How dare Tauranga City Council assume ratepayers can afford another rate increase to fund this bin scheme?
How about the councillors take a 7 per cent pay cut for the duration of this scheme?
I live down a very steep drive which gets wet and slippery in winter and when it rains.
I would struggle to get a full rubbish bin up or down my drive.
I am at an age now should I slip and fall dragging these bins up and down I could easily break a bone, potentially shattering my independence.
Is the council going to allow its contracted workers to come up or down my drive? I think not.
I had a blue bin forced on me and have used it twice. Food scraps go into my compost bins. Meat scraps go into the freezer until rubbish collection day and then into the bin and garden rubbish goes to a friend's landfills.
I have an excellent service with Kleana Bins.
From what I have read in this paper, hundreds of bins could end up in landfill which completely defeats the purpose of this scheme because they apparently can't be repurposed.
As for giving the contract to an overseas-owned company - what has happened to putting New Zealand companies first?
I am a very annoyed ratepayer and will be voting against as many of the present councillors as possible.
I would like to say more but that would not be printable in a reputable newspaper.
R A Day
Finally a choice
US alcohol prohibition (1920–1933) was undertaken to reduce crime, corruption and solve social problems but it created a vast illegal market for the production, trafficking and sale of alcohol.
In turn, the economy took a major hit, thanks to lost tax revenue and legal jobs.
For decades, we created and harboured the same in our marijuana industry with the help of big tobacco companies and the misinformed who believe an unregulated, black market is still the best option.
Studies found 95 per cent of people arrested or convicted of cannabis use either continued using cannabis at a similar or increased rate, suggesting that cannabis laws do not stop people using the class C drug while cannabis use rates are similar between Māori and non-Māori, but Māori are three times more likely to get a conviction.
The Government is finally giving us the choice to continue allowing the gangs to control and profit from it without any regulation in place or let control be in the hands of the educated with tax helping those who want help.
It's whether you believe decriminalisation and regulation is the way to do it, or continue with the failing prohibition.
I've seen it with my own eyes, animal carcases rotting in the waterways – even the flies won't lay eggs on them.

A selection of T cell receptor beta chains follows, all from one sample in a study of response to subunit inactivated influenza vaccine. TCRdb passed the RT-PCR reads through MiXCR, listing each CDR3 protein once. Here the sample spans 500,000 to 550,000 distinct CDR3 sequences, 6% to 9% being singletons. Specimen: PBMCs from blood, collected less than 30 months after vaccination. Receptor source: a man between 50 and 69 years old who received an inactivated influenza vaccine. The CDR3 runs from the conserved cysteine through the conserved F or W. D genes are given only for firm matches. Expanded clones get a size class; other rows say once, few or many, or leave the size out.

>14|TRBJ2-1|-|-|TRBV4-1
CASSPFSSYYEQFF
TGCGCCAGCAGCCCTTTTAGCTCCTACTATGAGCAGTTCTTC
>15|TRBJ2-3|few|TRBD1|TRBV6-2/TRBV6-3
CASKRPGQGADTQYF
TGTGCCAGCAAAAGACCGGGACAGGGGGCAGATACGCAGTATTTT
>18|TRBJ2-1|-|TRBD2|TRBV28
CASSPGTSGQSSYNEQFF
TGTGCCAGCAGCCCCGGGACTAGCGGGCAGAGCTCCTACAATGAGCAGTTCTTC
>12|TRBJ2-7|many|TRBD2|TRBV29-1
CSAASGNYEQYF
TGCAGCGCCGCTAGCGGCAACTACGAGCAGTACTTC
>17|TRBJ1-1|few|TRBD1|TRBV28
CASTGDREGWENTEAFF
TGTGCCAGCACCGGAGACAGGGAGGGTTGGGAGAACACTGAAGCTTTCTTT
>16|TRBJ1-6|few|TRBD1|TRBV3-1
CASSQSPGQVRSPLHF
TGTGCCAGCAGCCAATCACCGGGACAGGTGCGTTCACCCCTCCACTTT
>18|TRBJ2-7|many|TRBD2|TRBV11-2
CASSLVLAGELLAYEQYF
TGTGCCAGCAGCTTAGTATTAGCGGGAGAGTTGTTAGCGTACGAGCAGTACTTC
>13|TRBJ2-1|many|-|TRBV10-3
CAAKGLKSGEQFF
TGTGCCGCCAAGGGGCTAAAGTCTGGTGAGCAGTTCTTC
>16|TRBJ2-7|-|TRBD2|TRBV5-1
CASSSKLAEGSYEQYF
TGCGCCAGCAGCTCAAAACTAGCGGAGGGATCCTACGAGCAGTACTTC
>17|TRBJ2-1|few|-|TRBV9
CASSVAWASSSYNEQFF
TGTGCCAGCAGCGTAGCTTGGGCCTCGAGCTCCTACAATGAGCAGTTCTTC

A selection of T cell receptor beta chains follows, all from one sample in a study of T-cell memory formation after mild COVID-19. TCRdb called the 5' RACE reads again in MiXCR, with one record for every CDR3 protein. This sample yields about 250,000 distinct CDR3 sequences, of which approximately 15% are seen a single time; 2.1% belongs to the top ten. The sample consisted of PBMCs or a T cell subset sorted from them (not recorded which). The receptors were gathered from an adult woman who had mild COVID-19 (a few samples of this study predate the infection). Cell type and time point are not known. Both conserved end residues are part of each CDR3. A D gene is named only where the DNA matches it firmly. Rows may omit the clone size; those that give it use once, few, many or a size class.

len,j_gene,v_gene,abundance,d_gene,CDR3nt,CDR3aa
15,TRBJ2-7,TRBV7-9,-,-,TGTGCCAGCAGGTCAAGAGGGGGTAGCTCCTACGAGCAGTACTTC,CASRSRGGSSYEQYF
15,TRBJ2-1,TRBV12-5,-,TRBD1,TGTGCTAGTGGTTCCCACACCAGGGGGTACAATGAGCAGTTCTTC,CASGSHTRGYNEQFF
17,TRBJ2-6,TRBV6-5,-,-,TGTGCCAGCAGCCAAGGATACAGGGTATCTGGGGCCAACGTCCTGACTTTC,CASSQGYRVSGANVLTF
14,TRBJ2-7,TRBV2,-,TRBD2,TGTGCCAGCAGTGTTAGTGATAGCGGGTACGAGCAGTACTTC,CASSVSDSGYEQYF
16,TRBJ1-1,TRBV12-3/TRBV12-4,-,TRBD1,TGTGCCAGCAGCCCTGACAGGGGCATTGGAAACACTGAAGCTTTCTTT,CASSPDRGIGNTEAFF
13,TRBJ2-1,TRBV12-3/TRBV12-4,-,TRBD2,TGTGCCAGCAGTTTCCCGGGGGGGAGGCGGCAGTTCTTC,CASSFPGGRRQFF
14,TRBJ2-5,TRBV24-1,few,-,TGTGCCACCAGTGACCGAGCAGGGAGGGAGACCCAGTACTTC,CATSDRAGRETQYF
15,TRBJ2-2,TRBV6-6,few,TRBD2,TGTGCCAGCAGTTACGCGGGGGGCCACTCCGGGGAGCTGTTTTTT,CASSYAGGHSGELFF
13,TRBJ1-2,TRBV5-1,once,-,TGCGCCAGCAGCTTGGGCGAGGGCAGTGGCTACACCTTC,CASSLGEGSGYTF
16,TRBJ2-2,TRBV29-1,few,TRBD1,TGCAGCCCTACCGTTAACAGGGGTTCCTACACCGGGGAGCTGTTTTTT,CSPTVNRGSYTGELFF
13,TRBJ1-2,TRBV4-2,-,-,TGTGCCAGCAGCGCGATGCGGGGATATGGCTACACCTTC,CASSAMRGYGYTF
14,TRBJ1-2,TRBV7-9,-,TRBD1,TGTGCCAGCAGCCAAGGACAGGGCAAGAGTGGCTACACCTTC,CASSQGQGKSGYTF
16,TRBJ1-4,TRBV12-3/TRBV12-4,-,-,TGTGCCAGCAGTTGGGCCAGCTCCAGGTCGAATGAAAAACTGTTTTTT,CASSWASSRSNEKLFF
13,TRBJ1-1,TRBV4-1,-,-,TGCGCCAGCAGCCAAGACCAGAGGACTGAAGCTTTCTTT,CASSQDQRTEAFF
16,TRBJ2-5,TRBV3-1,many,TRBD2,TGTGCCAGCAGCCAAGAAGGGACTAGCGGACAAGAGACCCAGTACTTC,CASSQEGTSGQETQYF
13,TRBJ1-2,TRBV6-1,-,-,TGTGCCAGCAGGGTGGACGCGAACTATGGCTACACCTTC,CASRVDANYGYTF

Yes, we are talking about the poison the Department of Conservation uses – 1080. It's the poison the rest of the world won't use.
As a possum trapper, I have to have my traps all checked and cleared by 10am every day for humane reasons.
But 1080 and other poisons take days for animals to die. Not very humane. In my view, it seems there are rules for some but not others.
I find it hard to believe 1080 kills stoats and ferrets as DoC claims because they like fresh meat, not meat that even flies won't lay eggs on.
There are companies out there who have bent over backwards, jumped through hoops and scratched through miles of paperwork to be able to process wild game, making the country millions of dollars, not spending taxpayers' money.
A DoC worker once told me 1080 kills 70 per cent of all birdlife but with the pests gone they say they will breed at a faster rate.
One female rat can produce up to 90 offspring in its yearly cycle, birds are lucky if they produce two offspring in a year.
1080 is a very lazy way that DoC work.
This recent government is, in my opinion, poisoning our country bit by bit.
What do you think? (Abridged)
The Bay of Plenty Times welcomes letters from readers. Please note the following:
• Letters should not exceed 200 words.
• They should be opinion based on facts or current events.
• If possible, please email.
• No noms-de-plume.
• Letters will be published with names and suburb/city.
• Please include full name, address and contact details for our records only.
• Local letter writers given preference.
• Rejected letters are not normally acknowledged.
• Letters may be edited, abridged, or rejected at the Editor's discretion.
• The Editor's decision on publication is final. No correspondence will be entered into.